As the way we think about work evolves in the modern era, it is important to hire not just for skills, but for cultural alignment, as well. Employees whose values align with the mission and values of your organization more easily buy into what you’re trying to achieve, which leads to better engagement, higher productivity and an increased bottom line.
Finding the Right Fit
Cultural alignment is about more than hiring someone whose personality you like. Just because you wouldn’t mind having lunch with someone, doesn’t mean they are a great fit for the organization. True fit means digging deep to learn what makes a candidate tick, and discovering whether their values align with the values, mission and vision of the company.
Separate the Person From the Role
Hiring a candidate is not the same thing as interviewing someone to be a friend or roommate. Candidates are vying for the chance to make a meaningful contribution to your team. What you personally like or dislike about someone should not get in the way of evaluating a candidate’s alignment with organizational culture.
Talk About Values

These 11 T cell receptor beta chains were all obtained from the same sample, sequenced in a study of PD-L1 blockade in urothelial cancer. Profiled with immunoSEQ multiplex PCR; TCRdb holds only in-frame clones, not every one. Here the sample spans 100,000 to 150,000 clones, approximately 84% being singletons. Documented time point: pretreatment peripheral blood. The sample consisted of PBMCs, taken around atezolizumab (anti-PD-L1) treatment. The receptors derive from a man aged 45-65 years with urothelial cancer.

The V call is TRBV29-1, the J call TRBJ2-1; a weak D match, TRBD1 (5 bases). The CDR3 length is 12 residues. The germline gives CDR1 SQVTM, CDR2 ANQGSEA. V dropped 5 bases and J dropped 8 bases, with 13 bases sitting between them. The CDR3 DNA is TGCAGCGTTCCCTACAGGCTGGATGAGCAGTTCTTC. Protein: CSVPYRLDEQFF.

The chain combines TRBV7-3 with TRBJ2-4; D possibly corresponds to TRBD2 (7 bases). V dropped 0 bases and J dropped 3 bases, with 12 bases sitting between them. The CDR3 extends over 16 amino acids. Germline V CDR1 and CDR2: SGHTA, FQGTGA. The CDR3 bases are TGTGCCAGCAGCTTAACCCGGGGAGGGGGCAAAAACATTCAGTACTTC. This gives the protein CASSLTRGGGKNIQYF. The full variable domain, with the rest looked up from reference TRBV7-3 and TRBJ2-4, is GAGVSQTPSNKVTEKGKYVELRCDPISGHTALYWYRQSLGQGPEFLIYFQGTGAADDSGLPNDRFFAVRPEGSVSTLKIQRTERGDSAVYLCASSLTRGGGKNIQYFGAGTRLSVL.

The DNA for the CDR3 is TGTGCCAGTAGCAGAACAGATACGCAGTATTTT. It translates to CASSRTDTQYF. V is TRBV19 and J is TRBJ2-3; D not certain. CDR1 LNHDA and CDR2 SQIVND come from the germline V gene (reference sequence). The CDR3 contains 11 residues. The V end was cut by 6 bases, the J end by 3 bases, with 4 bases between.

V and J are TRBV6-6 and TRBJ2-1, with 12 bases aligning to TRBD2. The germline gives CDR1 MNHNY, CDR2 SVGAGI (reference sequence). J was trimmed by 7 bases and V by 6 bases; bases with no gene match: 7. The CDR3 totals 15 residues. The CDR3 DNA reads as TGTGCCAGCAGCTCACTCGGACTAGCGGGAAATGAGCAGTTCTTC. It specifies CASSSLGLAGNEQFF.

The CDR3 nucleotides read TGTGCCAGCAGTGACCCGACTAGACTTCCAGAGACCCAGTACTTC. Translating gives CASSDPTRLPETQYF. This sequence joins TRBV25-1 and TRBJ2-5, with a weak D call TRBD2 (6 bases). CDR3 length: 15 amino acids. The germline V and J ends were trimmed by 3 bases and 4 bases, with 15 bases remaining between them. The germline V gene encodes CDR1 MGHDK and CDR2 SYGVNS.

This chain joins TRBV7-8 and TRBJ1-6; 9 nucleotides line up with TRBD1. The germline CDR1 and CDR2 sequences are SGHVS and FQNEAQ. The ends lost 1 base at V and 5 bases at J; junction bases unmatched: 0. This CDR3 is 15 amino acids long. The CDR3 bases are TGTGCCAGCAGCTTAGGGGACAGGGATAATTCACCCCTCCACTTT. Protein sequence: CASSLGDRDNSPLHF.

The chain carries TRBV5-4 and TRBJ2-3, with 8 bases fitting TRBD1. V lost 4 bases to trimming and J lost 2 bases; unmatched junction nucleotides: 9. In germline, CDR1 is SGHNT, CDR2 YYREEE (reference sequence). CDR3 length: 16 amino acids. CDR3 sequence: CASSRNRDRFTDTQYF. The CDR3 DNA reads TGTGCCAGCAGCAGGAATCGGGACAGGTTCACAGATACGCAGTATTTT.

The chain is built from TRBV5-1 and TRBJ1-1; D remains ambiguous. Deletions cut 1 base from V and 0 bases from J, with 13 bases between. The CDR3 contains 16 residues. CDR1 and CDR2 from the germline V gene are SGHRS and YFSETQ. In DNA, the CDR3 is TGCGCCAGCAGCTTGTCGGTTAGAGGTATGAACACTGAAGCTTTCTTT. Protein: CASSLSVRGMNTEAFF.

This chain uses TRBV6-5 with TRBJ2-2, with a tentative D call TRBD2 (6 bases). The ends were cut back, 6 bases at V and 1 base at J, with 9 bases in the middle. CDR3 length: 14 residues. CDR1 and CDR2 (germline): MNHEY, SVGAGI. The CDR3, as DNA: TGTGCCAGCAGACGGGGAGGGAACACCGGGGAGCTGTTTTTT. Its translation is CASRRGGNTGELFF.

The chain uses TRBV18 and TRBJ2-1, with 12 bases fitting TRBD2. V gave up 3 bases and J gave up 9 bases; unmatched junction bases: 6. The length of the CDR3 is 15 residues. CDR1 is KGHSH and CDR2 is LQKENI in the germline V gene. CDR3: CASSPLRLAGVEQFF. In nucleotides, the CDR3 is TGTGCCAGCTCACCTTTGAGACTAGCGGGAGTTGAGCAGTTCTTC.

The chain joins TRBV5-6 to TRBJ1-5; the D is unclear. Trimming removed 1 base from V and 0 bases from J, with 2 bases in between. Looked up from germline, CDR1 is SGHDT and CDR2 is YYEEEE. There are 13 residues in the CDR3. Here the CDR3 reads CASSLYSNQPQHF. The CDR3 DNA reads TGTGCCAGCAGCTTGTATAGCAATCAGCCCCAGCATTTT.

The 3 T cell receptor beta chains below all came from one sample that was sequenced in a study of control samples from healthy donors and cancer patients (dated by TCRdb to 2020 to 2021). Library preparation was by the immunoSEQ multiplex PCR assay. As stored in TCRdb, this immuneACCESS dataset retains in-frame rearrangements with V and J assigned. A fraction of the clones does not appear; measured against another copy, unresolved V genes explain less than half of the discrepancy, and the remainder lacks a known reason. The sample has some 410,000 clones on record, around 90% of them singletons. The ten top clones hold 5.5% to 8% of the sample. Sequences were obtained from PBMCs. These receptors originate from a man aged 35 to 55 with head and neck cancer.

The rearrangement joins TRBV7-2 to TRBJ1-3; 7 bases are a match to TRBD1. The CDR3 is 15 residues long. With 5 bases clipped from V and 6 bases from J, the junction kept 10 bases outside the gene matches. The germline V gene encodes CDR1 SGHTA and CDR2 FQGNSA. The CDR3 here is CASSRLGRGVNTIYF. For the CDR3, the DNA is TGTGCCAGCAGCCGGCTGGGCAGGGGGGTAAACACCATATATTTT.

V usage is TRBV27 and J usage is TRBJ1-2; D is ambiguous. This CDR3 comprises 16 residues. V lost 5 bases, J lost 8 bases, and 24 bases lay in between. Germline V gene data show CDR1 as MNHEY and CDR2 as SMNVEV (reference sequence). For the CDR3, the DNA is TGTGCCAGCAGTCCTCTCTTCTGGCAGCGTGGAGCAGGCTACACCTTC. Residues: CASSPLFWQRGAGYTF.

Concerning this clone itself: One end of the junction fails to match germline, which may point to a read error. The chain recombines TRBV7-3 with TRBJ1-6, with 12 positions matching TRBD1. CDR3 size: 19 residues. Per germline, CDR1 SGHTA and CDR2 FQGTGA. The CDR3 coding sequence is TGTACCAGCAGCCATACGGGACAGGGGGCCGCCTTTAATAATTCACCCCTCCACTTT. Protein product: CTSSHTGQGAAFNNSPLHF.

You can’t understand a candidate’s values if you don’t talk about them. However, it’s wise to not list out your corporate values for them. That makes it easy for them to craft answers that might not be genuine. Think outside the box and look for signs a candidate’s values in their answers to other questions.
For example, consider the question, “Tell me about a time when a sales manager asked you to do something you felt was unethical. What was it they asked, and how did you handle it?” A question like this will tell you what candidates consider to be unethical and can illustrate how closely they hold to those values. Someone who isn’t bothered by a sales manager asking them to cheat a customer or fudge a report probably doesn’t have high ethical standards. If your company values ethics, this candidate would not be a strong match.
Let Them Take the Lead
Effective interviews should be more of a conversation than an interrogation. Sticking to a strict list of questions is efficient, but it is not a great way to really get to know candidates. Let the candidate take the lead at some point in the conversation and see where it goes. The questions they ask and the topics they focus on can tell you a lot about what it is they value in a workplace.
Look for signs the candidate has thought about cultural fit, as well. If they ask questions that speak directly to the values of the company, you can have a great conversation that speaks to culture.
Are You Ready to Hire for Culture?
If you are looking for top talent for your ag business and you want to improve hiring by focusing on cultural fit, contact the expert recruiters at Morris Bixby today. Together, we can build a strategy that will help you achieve your goals.